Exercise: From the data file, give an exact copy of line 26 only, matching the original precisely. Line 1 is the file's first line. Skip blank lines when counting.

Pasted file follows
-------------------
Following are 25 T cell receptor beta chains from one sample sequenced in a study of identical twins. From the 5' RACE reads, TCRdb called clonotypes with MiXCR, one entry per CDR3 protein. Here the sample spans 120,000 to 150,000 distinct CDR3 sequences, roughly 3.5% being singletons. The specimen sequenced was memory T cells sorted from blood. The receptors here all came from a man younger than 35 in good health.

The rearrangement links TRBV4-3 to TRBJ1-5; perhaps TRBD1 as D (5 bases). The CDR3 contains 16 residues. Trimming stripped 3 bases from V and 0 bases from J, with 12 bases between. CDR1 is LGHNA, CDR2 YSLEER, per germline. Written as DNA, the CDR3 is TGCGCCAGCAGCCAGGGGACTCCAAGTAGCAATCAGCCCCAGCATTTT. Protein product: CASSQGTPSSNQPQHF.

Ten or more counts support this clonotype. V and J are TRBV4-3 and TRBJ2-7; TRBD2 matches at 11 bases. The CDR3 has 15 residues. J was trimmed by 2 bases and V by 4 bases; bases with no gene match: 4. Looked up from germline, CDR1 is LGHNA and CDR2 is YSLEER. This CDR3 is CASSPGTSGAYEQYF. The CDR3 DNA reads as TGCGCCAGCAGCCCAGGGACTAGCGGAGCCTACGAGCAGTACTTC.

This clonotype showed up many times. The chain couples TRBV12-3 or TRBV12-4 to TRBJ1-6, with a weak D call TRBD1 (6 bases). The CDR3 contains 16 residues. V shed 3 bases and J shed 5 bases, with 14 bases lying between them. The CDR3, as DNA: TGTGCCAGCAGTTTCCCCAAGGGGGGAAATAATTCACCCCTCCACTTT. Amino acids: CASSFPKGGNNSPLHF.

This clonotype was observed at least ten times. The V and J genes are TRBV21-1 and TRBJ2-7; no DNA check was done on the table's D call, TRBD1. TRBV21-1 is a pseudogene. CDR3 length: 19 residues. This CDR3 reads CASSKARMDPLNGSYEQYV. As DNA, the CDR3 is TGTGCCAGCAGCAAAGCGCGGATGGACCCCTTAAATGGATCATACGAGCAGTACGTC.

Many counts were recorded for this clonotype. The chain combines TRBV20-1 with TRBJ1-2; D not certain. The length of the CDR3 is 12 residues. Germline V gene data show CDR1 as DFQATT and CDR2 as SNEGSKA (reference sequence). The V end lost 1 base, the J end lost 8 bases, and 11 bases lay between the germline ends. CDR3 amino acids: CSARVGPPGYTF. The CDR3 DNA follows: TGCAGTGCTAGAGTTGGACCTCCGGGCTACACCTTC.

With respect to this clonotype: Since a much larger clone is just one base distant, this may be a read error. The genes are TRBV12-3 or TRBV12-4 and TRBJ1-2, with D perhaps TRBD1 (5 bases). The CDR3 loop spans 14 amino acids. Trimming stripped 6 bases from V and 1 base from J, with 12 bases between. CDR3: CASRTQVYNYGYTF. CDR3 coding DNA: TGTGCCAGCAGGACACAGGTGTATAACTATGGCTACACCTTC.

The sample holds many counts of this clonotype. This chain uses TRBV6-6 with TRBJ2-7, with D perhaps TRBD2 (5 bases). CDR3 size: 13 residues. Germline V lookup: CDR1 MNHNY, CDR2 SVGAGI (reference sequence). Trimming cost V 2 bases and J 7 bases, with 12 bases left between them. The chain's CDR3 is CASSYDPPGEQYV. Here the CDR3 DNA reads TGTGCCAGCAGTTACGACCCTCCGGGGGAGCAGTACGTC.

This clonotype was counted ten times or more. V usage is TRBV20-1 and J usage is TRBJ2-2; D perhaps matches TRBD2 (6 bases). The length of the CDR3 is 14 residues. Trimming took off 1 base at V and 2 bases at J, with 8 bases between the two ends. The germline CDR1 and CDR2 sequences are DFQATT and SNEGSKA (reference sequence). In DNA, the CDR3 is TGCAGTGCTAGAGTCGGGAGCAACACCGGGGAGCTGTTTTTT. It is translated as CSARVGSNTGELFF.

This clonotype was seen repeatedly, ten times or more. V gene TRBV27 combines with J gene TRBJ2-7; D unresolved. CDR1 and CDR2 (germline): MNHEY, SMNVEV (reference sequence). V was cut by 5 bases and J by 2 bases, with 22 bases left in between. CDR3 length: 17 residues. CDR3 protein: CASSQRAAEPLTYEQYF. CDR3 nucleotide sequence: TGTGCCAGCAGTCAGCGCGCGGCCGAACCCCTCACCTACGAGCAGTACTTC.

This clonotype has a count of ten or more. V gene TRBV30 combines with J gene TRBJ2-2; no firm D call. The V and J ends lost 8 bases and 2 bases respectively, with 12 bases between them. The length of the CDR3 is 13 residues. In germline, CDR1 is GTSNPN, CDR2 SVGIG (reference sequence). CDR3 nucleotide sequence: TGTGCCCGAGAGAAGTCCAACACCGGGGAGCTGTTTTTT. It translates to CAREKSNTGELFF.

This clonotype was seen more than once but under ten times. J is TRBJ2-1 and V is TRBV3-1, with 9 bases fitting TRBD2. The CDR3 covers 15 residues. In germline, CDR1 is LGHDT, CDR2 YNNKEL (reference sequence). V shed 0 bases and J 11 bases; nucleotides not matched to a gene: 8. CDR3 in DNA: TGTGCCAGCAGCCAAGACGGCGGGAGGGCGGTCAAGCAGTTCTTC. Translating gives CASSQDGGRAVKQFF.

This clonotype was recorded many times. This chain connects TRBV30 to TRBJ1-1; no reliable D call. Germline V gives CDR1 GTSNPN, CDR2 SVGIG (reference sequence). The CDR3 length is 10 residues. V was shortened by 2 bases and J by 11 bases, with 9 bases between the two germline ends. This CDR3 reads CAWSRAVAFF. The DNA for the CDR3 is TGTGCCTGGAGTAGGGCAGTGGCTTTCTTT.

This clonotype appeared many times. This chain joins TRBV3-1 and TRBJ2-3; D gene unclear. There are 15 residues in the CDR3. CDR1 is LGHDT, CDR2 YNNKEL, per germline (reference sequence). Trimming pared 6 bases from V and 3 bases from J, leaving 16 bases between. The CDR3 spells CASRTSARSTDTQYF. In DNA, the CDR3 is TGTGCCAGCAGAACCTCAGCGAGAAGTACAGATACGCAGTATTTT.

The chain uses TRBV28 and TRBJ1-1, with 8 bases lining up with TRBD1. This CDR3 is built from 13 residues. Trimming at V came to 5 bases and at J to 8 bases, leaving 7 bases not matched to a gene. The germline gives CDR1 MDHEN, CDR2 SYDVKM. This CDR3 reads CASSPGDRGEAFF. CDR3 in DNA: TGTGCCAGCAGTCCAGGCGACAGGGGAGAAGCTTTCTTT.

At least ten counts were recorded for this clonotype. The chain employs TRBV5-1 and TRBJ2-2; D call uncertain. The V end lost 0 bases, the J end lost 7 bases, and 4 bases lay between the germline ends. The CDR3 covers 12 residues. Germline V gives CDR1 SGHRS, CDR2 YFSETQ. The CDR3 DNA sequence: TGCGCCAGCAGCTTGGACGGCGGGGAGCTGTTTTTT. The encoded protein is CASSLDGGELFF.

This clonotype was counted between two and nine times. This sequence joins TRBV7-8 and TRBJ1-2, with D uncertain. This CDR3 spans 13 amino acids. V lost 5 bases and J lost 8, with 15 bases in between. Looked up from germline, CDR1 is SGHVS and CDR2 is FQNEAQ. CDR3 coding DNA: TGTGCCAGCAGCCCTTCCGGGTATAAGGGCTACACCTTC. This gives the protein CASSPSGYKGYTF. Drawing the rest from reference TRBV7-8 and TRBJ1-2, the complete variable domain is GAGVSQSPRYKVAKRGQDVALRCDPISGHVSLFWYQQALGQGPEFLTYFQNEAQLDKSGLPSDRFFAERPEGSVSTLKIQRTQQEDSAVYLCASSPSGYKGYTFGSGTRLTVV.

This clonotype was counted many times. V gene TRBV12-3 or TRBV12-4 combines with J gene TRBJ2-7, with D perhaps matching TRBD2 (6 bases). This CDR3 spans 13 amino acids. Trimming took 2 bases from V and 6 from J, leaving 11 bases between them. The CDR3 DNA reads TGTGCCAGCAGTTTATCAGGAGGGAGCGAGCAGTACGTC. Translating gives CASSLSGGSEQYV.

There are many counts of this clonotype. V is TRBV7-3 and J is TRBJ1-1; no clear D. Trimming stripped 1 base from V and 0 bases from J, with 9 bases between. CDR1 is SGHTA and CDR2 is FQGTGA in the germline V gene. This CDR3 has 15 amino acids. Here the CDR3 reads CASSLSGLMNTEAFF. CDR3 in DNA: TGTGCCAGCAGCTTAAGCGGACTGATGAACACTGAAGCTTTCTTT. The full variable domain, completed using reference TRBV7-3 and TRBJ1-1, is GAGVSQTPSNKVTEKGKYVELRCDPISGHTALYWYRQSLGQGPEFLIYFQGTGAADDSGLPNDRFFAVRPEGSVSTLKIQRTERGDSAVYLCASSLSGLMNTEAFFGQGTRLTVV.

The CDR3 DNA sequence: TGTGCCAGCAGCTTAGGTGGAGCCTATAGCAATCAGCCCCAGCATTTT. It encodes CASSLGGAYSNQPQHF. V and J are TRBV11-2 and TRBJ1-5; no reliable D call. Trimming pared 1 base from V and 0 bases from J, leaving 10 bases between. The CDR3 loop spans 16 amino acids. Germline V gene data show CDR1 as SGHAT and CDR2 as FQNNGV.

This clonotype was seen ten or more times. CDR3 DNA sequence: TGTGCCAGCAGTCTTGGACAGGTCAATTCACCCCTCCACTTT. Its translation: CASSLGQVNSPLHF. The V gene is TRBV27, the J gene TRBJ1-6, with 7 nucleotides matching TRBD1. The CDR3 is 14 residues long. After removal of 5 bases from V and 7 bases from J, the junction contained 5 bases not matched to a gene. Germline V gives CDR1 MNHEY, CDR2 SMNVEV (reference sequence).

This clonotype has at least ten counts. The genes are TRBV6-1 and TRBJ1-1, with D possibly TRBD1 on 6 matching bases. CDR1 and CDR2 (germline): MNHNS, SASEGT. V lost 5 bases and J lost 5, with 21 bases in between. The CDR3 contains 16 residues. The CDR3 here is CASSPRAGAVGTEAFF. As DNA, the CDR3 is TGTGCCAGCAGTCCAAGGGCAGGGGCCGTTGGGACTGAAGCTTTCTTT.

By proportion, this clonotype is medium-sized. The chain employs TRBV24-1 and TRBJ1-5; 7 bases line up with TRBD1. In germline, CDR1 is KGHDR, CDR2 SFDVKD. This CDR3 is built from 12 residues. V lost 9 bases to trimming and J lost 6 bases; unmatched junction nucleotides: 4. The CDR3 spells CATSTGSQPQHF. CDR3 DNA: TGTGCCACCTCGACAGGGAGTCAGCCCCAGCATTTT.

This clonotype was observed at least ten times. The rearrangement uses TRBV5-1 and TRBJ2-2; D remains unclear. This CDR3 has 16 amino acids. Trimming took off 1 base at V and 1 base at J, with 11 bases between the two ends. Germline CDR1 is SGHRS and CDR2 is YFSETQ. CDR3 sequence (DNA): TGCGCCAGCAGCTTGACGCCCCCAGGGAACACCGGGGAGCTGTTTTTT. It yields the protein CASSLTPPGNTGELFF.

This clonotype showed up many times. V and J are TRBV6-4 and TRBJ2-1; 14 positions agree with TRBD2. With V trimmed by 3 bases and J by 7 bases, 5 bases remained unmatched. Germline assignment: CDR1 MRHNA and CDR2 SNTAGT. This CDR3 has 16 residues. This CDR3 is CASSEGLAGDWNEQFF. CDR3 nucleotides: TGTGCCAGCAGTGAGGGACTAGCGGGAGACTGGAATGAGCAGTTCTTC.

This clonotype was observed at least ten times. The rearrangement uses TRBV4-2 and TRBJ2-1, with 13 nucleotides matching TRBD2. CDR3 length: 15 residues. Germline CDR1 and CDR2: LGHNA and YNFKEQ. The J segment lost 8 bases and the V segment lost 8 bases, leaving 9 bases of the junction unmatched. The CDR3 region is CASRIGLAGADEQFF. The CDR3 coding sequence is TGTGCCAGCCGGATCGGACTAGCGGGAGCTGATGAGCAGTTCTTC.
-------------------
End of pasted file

This clonotype was observed at least ten times. The rearrangement uses TRBV4-2 and TRBJ2-1, with 13 nucleotides matching TRBD2. CDR3 length: 15 residues. Germline CDR1 and CDR2: LGHNA and YNFKEQ. The J segment lost 8 bases and the V segment lost 8 bases, leaving 9 bases of the junction unmatched. The CDR3 region is CASRIGLAGADEQFF. The CDR3 coding sequence is TGTGCCAGCCGGATCGGACTAGCGGGAGCTGATGAGCAGTTCTTC.